Lately, the Queen Elizabeth II Building has been teeming with high-schoolers and the sweet and crazy sounds of jazz. From March 14th – 16th, Brandon University’s School of Music hosted the 31st Annual Brandon Jazz Festival, an event featuring young jazz ensembles from Manitoba, Saskatchewan, and the surrounding area. Over 70 small ensembles from various high schools played at the event, attending clinics and professional concerts. Excellent adjudicators are brought in each year to provide feedback to student ensembles. Ensembles range from small jazz groups to vocal groups to everything in between. Among the many highlights were multiple performances from BU’s own Gigäntic Band and the Brandon University Jazz ensemble, which featured special guest musician and composer Peter Apfelbaum.
“I’m excited for our performance, but our songs are hard, so I’m also nervous,” says April, a ninth-grade alto- saxophonist from West Kildonan Collegiate. Her ensemble has twenty members. “We’re going to watch other groups play. Our teacher wants us to learn how other people work, and to learn technique.” When asked what sets this genre apart from the rest, she replies, “I like Jazz because you can really express what you feel.”
The event is largely run with the aid of volunteers, many of whom are BU music students.
“I’m volunteering with the equipment crews, getting stands and setting them up in the different venues,” says Natalie Pegus, a second-year music student who performs in two jazz ensembles herself. “I went to Jazz Fest in high school for three years, before coming to the School of Music. It was a really positive opportunity.”
Paul Madryga is a faculty sessional guitar teacher at the School of Music, out to enjoy the festival. “It’s a great event, a bit crazy, but it’s a lot of fun.”
“We can show off our school, we like to do that; we’re musicians.”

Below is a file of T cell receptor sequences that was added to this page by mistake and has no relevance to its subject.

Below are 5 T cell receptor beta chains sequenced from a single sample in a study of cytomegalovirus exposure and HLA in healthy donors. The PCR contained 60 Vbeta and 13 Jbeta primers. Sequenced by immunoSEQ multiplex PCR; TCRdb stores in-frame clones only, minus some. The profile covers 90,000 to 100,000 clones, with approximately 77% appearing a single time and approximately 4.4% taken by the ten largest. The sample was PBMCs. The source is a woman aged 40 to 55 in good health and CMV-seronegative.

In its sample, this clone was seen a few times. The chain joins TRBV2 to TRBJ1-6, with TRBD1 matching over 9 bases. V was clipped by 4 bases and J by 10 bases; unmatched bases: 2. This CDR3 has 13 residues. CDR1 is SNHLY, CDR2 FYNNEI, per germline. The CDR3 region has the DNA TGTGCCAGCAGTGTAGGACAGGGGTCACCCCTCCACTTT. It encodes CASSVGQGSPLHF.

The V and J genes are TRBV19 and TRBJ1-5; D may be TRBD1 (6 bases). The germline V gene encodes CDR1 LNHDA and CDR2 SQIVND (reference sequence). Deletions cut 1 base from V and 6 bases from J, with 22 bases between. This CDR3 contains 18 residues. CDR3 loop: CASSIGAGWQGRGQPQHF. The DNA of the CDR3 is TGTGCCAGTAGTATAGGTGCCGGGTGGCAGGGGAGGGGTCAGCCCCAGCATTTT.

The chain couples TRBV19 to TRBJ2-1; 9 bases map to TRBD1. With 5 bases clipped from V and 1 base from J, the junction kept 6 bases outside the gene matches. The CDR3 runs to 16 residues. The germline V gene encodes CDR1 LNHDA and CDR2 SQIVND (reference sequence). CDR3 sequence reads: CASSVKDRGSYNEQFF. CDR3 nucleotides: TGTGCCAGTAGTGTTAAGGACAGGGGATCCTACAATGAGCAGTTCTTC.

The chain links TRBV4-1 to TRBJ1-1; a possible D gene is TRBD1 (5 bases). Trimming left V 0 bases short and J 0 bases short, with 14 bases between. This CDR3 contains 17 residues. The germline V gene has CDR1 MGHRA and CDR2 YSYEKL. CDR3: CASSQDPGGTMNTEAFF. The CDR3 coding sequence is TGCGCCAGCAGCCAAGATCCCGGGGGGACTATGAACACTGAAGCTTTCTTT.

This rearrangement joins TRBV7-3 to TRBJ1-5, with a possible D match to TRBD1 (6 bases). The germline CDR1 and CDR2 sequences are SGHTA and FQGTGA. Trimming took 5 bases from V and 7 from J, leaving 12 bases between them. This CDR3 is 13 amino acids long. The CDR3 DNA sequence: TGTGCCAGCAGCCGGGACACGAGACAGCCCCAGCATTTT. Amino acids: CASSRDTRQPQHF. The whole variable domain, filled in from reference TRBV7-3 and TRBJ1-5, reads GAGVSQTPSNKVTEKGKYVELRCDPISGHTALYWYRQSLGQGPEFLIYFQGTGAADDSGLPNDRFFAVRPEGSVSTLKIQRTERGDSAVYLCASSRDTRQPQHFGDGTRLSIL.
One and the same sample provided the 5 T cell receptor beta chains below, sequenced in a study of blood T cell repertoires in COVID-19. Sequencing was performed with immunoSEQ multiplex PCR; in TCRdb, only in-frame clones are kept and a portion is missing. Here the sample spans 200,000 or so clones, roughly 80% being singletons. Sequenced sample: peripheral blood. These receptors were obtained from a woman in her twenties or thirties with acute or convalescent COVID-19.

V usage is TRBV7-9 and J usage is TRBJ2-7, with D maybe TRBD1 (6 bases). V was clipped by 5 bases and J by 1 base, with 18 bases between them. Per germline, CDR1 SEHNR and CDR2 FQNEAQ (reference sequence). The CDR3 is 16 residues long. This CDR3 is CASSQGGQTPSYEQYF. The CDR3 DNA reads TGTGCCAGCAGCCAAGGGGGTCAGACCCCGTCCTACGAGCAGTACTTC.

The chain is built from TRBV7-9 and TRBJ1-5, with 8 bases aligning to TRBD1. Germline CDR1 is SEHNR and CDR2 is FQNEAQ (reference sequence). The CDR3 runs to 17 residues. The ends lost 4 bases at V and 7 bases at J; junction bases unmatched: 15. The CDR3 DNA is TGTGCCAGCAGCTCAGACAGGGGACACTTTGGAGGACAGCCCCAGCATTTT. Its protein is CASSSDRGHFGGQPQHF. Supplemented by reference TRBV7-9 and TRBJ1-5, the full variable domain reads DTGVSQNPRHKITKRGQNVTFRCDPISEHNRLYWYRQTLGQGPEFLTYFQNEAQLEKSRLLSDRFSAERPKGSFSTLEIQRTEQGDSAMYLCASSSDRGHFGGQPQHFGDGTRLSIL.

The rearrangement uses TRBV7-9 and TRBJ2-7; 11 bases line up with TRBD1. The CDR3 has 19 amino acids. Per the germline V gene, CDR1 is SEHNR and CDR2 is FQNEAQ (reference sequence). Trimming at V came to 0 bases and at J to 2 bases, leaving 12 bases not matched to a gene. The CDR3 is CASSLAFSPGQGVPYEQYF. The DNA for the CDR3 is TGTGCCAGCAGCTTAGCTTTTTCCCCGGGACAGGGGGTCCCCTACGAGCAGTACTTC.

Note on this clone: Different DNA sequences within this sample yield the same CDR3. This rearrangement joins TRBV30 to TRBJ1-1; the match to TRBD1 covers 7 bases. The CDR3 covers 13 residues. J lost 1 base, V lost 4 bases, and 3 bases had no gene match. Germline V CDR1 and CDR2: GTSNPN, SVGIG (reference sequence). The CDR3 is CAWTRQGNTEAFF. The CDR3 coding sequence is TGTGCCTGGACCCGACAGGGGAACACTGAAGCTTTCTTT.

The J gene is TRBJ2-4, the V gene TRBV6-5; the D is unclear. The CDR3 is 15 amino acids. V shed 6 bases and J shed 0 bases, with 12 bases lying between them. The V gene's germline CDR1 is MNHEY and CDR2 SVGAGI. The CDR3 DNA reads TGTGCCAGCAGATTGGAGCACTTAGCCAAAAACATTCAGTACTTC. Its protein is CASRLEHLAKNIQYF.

In the past, Madryga related his recording duties and session instruction roles for past Jazz festivals. “The concerts are gangbusters, they’re always great.”
When asked what’s great about the Festival, Madryga responded, “Being around lots of inspired young people. We tend to forget: we don’t make music for ourselves. There’s a whole younger generation coming up. It’s a nurturing process. Definitely, [this Festival] is a recruiting vehicle [for the School of Music].”
Many directors are BU alumni. Former School of Music student Chris Darazisi graduated in ’92 and has been teaching band at Ecole Region Park for over ten years. “It’s nice to be back,” he says. When asked if the festival has changed any since he was involved, he remarks “It seems to me it’s gotten bigger.” His jazz ensemble, which participated in the Festival, is comprised of 32 seventh- and eighth-graders. “It’s a very good opportunity; it’s fun. It’s a really good motivator for the kids to see other kids play. At this age, it’s about the ‘cool’ factor, the exposure.” When asked what his kids would take away from the festival, he laughed. “Those *****mn kazoos. They’re selling them dirt cheap… no wonder they’re buying them.”
On a more serious note, he added, “There’s a lot of schools here, lots of cool stuff. The kids begin to realize they’re part of a bigger world of jazz, not just the team.”
To volunteer next year contact: firstname.lastname@example.org.
Republished from The Quill print edition, Volume 103, Issue 25, March 19, 2013.